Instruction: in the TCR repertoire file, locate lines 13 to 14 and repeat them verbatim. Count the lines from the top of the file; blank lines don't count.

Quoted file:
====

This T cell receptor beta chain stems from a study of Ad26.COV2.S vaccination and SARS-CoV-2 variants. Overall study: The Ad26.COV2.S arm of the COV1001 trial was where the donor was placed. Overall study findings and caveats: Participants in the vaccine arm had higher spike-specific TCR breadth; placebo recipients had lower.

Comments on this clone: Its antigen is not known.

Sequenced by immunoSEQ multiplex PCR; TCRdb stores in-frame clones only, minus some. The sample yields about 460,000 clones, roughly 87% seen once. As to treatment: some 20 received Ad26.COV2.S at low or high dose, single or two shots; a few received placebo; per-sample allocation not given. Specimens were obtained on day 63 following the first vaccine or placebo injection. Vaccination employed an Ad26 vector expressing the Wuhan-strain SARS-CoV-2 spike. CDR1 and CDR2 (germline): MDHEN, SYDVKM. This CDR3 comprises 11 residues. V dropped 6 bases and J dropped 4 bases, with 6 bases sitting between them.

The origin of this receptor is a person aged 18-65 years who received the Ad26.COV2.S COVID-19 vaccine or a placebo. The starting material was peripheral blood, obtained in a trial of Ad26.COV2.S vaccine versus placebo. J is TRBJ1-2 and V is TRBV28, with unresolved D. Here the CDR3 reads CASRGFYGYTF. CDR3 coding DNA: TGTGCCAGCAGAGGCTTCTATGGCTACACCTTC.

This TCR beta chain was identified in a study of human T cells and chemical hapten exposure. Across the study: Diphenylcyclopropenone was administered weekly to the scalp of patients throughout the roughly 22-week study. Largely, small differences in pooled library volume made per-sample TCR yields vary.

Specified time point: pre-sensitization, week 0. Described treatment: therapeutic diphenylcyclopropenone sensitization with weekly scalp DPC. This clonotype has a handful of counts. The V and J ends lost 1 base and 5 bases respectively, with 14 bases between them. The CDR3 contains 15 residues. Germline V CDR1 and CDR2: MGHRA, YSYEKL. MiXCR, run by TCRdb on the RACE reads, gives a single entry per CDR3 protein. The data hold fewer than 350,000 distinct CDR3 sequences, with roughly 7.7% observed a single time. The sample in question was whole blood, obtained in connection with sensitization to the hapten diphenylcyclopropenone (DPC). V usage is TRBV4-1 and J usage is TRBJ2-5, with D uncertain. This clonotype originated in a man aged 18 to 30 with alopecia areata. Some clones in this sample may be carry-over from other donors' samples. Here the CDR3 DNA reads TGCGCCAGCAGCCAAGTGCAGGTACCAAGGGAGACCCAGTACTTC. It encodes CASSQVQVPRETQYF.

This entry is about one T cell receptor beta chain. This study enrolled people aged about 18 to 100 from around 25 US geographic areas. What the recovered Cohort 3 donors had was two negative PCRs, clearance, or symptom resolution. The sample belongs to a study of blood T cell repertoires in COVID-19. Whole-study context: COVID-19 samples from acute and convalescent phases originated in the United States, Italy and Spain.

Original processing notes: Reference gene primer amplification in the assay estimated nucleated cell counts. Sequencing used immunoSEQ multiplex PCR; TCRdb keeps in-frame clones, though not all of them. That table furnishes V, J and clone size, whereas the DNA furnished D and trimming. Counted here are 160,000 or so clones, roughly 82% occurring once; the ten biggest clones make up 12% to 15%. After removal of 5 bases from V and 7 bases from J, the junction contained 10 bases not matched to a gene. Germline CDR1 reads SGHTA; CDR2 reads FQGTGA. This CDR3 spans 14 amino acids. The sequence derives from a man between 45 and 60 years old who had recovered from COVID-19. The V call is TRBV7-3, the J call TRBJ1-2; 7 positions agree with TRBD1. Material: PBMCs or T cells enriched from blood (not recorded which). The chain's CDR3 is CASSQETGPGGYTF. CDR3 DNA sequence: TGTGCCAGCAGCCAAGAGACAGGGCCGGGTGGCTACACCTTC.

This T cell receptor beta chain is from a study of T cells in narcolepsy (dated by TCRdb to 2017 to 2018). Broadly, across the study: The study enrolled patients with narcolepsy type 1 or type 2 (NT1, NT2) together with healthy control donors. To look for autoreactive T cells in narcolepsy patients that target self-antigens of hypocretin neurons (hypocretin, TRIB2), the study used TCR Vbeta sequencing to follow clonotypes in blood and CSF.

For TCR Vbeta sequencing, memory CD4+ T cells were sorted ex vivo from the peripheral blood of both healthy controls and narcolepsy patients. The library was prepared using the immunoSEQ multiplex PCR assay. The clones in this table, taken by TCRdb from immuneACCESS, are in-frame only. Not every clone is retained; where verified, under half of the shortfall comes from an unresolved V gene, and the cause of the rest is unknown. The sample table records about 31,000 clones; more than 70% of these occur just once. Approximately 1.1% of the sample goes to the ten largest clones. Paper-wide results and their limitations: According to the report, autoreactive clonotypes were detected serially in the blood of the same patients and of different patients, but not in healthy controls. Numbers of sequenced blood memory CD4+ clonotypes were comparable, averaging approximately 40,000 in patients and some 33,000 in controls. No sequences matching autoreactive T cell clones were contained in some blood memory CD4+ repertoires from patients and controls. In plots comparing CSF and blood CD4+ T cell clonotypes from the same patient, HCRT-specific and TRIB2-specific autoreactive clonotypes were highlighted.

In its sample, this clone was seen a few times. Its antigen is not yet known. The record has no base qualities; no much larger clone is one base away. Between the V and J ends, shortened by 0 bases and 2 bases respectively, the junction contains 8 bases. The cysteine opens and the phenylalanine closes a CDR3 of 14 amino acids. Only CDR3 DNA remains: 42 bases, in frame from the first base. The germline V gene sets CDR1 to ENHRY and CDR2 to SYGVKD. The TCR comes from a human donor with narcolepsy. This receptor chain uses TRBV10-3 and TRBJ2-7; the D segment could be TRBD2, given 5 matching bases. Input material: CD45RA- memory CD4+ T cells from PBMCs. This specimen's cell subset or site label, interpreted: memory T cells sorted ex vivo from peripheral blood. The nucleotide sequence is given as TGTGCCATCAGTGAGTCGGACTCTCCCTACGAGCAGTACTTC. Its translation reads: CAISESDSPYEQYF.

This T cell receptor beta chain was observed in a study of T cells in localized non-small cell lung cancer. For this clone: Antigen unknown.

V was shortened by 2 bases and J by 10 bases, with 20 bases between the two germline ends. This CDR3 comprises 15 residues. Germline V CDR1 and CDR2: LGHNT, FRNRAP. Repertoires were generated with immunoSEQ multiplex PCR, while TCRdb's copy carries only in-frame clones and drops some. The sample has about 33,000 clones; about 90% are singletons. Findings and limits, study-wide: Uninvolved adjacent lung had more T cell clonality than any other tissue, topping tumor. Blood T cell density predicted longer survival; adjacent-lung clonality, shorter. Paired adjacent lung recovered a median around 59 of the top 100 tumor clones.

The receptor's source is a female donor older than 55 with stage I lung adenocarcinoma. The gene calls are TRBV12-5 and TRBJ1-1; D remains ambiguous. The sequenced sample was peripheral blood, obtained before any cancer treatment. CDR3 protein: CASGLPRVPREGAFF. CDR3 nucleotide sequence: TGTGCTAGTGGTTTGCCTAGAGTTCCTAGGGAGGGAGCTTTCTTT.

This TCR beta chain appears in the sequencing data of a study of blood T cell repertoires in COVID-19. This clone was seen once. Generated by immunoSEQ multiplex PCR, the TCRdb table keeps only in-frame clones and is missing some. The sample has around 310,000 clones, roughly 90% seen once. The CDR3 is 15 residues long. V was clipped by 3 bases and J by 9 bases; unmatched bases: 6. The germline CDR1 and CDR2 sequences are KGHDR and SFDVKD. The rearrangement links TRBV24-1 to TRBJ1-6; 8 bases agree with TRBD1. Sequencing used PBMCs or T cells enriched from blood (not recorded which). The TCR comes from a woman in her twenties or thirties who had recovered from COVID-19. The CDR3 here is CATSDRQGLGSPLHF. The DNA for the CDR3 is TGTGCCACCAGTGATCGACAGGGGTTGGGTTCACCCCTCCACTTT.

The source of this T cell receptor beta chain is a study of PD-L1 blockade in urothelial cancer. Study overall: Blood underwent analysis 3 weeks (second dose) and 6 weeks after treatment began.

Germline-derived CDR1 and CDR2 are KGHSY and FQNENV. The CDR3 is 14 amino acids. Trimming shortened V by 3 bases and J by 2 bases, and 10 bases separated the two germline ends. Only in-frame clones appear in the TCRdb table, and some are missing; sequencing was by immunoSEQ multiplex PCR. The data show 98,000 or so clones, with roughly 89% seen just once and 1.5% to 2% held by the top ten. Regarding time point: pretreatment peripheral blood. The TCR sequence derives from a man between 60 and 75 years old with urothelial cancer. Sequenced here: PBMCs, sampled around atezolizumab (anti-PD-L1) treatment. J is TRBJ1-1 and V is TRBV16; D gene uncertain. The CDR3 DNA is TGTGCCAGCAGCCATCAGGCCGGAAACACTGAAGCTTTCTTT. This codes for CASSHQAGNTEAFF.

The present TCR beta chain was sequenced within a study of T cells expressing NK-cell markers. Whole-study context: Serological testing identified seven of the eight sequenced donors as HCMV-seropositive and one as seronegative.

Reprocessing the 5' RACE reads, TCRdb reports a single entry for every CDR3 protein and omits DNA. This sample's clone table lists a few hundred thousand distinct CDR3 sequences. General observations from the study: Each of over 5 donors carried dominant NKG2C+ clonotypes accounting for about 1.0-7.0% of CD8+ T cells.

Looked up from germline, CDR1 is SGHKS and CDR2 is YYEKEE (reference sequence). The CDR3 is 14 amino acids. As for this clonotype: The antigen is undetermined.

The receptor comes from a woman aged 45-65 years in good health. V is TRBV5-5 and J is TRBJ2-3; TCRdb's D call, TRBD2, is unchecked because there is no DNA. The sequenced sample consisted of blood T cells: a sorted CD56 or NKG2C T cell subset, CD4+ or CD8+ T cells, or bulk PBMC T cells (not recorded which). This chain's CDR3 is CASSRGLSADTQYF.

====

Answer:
V was shortened by 2 bases and J by 10 bases, with 20 bases between the two germline ends. This CDR3 comprises 15 residues. Germline V CDR1 and CDR2: LGHNT, FRNRAP. Repertoires were generated with immunoSEQ multiplex PCR, while TCRdb's copy carries only in-frame clones and drops some. The sample has about 33,000 clones; about 90% are singletons. Findings and limits, study-wide: Uninvolved adjacent lung had more T cell clonality than any other tissue, topping tumor. Blood T cell density predicted longer survival; adjacent-lung clonality, shorter. Paired adjacent lung recovered a median around 59 of the top 100 tumor clones.

The receptor's source is a female donor older than 55 with stage I lung adenocarcinoma. The gene calls are TRBV12-5 and TRBJ1-1; D remains ambiguous. The sequenced sample was peripheral blood, obtained before any cancer treatment. CDR3 protein: CASGLPRVPREGAFF. CDR3 nucleotide sequence: TGTGCTAGTGGTTTGCCTAGAGTTCCTAGGGAGGGAGCTTTCTTT.